This is post #11 of the series on the Euclidean topology of the real line. See the links at the bottom for other posts in the series.

In the previous post Perfect sets and Cantor sets, I, we show that every nonempty perfect set is uncountable. We now show that any perfect contains a Cantor set. Hence the cardinality of any perfect set is continuum.

Given a perfect set , we construct a Cantor set within . Consider the following cases:

- Case 1. contains some bounded closed interval .
- Case 2. does not any bounded closed interval.

If case 1 holds, then we can apply the middle third process on and produce a Cantor set. So in the remaining dicussion of this post, we assume case 2 holds. This means that for each closed interval , there is some such that .

**Background Discussion**

Let and . The point is a right-sided limit point of if for each open interval containing , the open interval contains a point of . The point is a left-sided limit point of if for each open interval containing , the open interval contains a point of . The point is a two-sided limit point of if it is both a right-sided limit point and a left-sided limit point of . For the proof of the following lemma, see the post labeled #10 listed below.

In Lemma 2 below, we apply the least upper bound property and the greatest lower bound property. See the post labeled #4 listed below.

**Key Lemmas for Construction**

**Lemma 1**

Suppose that is an uncountable set. Then contains a two-sided limit point.

As a corollary to the lemma 1, for the perfect set in question, all but countably many points of are two-sided limit points of .

**Lemma 2**

Suppose is a nonempty perfect set that satisfies Case 2 indicated above. Suppose that for the closed interval , we have:

- ,
- the left endpoint is a right-sided limit point of ,
- the right endpoint is a left-sided limit point of .

Then we have such that:

- there are no points of in the open interval ,
- the point is a left-sided limit point of ,
- the point is a right-sided limit point of .

* Proof*. Since Case 2 holds, for the closed interval in question, there is some such that . Then we can find an open interval such that and and .

Any point in is an upper bound of . By the least upper bound property, has a least upper bound . Any point in is an lower bound of . By the greatest lower bound property, has a greatest lower bound . Then and satisfy the conclusion of the lemma.

**Lemma 3**

Suppose is a nonempty perfect set. Suppose we have a closed interval such that the left endpoint is a right-sided limit point of and the right endpoint is a left-sided limit points of . Then we have such that:

- the open interval contains points of ,
- both endpoints and are two-sided limit points of ,
- .

* Proof*. Suppose we have a closed interval as described in the lemma. Then is a nonempty perfect set. Thus is uncountable. So pick such that is a two-sided limit point of .

Choose open interval such that and . Since is a two-sided limit point of , choose and such that , and both and are two-sided limit points of . It follows that and satisfy the conclusion of the lemma.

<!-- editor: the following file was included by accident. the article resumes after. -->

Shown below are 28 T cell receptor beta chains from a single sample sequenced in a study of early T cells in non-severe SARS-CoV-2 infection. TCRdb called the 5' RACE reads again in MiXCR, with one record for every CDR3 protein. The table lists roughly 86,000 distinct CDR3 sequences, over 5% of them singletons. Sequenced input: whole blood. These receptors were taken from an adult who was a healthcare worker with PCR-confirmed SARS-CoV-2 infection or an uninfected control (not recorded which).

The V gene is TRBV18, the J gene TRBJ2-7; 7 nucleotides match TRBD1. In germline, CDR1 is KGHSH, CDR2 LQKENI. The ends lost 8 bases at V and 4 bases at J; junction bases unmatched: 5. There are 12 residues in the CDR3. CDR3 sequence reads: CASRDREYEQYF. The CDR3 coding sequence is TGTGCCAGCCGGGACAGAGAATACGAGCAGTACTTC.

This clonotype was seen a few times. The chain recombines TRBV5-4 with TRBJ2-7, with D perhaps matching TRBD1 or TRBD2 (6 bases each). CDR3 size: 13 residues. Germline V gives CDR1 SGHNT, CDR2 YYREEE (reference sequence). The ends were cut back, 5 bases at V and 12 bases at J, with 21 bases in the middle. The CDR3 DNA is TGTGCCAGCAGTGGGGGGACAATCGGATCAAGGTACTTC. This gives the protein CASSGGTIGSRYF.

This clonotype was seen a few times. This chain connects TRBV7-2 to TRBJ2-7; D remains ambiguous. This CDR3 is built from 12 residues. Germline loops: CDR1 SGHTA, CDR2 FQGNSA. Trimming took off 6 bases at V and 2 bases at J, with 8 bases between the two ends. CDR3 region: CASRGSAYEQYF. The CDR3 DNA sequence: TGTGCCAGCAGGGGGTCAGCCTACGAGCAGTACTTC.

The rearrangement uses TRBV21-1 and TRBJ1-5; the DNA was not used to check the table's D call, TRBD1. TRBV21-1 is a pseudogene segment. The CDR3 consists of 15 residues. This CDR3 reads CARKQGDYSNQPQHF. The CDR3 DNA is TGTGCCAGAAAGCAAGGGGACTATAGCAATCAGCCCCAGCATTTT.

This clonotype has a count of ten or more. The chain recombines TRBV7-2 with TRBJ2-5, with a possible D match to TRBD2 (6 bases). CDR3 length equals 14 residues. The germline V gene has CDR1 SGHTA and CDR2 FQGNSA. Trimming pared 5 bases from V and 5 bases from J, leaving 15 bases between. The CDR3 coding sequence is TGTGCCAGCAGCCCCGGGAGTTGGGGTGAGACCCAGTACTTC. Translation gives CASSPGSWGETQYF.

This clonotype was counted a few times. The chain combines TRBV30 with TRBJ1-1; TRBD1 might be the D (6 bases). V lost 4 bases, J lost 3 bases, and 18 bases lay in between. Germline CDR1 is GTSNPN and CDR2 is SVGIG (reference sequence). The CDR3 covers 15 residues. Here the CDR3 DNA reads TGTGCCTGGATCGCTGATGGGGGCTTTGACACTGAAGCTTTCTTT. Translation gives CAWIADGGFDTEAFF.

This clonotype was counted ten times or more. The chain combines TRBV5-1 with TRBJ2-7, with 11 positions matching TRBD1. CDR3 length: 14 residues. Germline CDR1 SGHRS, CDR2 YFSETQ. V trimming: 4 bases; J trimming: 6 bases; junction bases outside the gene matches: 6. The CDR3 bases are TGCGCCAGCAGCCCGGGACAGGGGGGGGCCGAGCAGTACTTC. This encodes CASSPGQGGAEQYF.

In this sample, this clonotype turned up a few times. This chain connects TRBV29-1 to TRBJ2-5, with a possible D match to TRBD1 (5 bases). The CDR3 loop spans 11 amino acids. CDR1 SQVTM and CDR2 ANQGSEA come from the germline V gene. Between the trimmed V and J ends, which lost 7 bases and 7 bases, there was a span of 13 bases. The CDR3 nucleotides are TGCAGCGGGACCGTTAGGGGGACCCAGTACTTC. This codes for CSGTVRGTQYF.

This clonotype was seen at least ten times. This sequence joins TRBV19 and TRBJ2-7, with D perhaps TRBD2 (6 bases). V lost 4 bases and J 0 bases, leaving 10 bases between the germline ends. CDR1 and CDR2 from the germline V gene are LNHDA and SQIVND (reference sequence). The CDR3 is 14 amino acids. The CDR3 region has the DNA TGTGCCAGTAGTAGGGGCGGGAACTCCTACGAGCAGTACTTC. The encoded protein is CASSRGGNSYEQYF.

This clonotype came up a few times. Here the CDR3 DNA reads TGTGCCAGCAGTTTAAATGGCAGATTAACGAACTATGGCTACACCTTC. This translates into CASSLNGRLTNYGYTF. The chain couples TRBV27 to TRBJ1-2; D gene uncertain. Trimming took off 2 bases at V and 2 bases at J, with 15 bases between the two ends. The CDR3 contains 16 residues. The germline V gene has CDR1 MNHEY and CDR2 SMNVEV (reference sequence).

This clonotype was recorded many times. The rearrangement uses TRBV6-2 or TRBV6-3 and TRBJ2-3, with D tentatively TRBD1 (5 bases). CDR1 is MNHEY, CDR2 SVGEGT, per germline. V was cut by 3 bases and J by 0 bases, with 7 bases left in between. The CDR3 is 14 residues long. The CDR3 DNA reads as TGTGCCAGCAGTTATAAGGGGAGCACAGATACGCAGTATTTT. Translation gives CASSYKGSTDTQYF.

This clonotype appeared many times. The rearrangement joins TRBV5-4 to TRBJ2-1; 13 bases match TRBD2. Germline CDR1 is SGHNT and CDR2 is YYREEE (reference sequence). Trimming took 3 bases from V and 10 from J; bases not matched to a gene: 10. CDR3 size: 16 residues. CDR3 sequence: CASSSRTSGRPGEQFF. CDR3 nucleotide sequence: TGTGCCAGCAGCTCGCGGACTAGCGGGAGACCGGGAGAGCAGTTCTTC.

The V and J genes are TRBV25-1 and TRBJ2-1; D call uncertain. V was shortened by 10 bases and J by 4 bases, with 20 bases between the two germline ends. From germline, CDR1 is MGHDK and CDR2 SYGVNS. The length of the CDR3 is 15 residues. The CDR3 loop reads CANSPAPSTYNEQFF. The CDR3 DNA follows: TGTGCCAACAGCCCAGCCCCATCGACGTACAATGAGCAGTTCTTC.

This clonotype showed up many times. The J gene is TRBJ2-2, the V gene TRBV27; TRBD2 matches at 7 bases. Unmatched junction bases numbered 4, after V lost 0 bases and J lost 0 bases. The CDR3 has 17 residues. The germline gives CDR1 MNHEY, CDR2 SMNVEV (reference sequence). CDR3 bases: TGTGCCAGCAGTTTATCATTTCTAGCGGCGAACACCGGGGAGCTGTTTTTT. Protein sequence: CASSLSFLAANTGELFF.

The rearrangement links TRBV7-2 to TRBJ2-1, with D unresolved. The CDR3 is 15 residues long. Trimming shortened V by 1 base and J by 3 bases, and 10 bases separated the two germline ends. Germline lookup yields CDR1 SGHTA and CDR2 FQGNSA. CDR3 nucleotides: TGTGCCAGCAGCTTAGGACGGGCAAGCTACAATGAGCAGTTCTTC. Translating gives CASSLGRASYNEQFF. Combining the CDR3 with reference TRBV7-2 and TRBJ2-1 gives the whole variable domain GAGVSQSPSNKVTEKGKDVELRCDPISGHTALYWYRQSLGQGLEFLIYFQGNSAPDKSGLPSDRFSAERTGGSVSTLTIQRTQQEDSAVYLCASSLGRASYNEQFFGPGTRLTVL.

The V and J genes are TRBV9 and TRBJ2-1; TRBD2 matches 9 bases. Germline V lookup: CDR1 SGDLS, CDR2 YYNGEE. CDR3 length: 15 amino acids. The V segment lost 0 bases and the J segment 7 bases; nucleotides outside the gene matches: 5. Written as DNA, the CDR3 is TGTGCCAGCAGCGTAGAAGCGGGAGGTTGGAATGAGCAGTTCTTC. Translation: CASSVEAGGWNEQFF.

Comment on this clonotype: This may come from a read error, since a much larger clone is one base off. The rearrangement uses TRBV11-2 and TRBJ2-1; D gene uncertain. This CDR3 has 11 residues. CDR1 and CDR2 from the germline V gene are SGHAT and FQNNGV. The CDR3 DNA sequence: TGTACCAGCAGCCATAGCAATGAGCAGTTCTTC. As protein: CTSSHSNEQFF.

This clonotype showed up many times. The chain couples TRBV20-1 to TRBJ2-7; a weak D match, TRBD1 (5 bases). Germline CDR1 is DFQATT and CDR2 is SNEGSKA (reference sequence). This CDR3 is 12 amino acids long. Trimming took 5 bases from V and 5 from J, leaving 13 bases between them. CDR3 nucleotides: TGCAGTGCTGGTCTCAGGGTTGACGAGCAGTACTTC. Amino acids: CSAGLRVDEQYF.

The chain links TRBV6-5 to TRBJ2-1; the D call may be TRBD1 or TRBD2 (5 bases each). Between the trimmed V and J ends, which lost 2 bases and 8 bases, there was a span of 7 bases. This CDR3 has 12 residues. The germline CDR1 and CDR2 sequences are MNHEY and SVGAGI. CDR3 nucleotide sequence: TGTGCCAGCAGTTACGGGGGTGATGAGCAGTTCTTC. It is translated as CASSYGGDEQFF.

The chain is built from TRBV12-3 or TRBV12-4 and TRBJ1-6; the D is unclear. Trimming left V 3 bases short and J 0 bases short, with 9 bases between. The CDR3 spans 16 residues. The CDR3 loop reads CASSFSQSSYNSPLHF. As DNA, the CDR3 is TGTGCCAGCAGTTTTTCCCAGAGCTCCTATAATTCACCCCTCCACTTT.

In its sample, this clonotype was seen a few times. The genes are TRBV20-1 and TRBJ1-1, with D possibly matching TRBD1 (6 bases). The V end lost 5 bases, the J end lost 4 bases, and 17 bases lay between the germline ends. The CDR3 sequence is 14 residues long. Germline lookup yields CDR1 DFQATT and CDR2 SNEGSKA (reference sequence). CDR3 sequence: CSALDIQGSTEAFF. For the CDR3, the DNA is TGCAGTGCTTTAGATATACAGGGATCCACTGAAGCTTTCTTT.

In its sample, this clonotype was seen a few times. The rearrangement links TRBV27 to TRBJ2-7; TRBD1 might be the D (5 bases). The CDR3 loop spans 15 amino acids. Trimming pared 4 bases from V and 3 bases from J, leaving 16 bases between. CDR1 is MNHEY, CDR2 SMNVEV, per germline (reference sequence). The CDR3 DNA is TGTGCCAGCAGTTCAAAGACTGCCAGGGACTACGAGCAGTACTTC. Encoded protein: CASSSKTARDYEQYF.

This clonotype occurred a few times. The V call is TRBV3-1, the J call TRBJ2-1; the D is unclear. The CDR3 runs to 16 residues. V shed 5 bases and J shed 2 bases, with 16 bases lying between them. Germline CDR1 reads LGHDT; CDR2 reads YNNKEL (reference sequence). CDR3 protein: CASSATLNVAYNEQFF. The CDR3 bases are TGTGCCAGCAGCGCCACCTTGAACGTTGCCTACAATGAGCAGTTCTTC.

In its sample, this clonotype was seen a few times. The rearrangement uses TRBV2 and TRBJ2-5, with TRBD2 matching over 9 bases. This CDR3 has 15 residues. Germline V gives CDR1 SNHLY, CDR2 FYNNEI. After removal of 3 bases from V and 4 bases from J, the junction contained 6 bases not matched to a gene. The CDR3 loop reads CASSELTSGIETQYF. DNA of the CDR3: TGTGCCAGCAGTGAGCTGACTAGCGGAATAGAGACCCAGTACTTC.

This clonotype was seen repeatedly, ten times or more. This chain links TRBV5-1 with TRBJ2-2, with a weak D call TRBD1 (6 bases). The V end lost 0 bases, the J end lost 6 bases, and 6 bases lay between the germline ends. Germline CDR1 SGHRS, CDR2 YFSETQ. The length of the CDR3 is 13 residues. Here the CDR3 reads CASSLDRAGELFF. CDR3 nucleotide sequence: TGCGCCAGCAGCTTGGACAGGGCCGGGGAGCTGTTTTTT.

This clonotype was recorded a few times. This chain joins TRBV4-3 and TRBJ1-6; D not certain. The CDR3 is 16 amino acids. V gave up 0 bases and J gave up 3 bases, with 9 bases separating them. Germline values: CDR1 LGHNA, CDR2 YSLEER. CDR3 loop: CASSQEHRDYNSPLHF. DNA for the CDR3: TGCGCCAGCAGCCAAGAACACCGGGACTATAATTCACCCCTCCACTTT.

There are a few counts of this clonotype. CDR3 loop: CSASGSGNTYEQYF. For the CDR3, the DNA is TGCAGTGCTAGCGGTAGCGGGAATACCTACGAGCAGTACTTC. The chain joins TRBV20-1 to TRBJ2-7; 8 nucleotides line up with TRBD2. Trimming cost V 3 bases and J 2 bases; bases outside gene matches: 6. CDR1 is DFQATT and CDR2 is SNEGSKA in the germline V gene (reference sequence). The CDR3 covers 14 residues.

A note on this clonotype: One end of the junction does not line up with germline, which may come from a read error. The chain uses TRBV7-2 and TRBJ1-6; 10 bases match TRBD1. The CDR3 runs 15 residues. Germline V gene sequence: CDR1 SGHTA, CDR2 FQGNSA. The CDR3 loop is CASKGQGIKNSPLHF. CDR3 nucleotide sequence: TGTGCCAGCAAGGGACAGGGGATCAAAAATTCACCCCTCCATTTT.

**Lemma 4**

Suppose is a nonempty perfect set that satisfies Case 2 indicated above. Suppose we have a closed interval such that the endpoints are two-sided limit points of . Then we have disjoint closed intervals and such that

- and ,
- the lengths of both and are less then ,
- for each of and , the endpoints are two-sided limit points of .

* Proof*. This is the crux of the construction of a Cantor set from a perfect set and is the result of applying Lemma 2 and Lemma 3.

Applying Lemma 2 on and obtain the open interval . We remove the open interval from and obtain two disjoint closed intervals and . Each of these two subintervals contains points of the perfect set since the endpoints are limit points of in the correct direction.

Now apply Lemm 3 to shrink to obtain a smaller subinterval such that the length of is less than and is thus less than . Likewise, apply Lemma 3 on to obtain such that the length of is less than and is thus less than . Note that both and constain points of , making both and perfect sets and compact sets.

**Construction**

Suppose is a nonempty perfect set that satisfies Case 2. Pick two two-sided limit and of . Obtain and as a result of applying Lemma 4. Let .

Then we apply Lemma 4 on the closed interval and obtain closed intervals , . Likewise we apply Lemma 4 on the closed interval and obtain closed intervals , . Let .

Continue this induction process. Let . The set is a Cantor set and has all the properties discussed in the posts labled #6 and #7 lised at the end of this post.

We claim that . For any countably infinite sequence of zeros and ones, let be the first terms in . Let . Then for some countably infinite sequence of zeros and ones (see post #6 listed below). Then every open interval containing would contain some closed interval . Thus is a limit point of . Hence .

* Links to previous posts on the topology of the real line*:

1. The Euclidean topology of the real line (1)

2. The Euclidean topology of the real line (2)

3. The Euclidean topology of the real line (3) – Completeness

4. The Euclidean topology of the real line (4) – Compactness

5. The Cantor bus tour

6. The Cantor set, I

7. The Cantor set, II

8. The Cantor set, III

9. Perfect sets and Cantor sets, I

10. The Lindelof property of the real line

Does anyone know how to prove the following: Any closed interval is the union of c pairwise disjoint perfect sets, where c is the power of the continuum? Would such sets need to be Cantor-like sets? This exercise was given in Natanson’s Volume 1 on Real Analysis.

Pingback: The cardinality of compact first countable spaces, I | Dan Ma's Topology Blog

Pingback: Counterexamples to the conjecture of Menger | Dan Ma's Topology Blog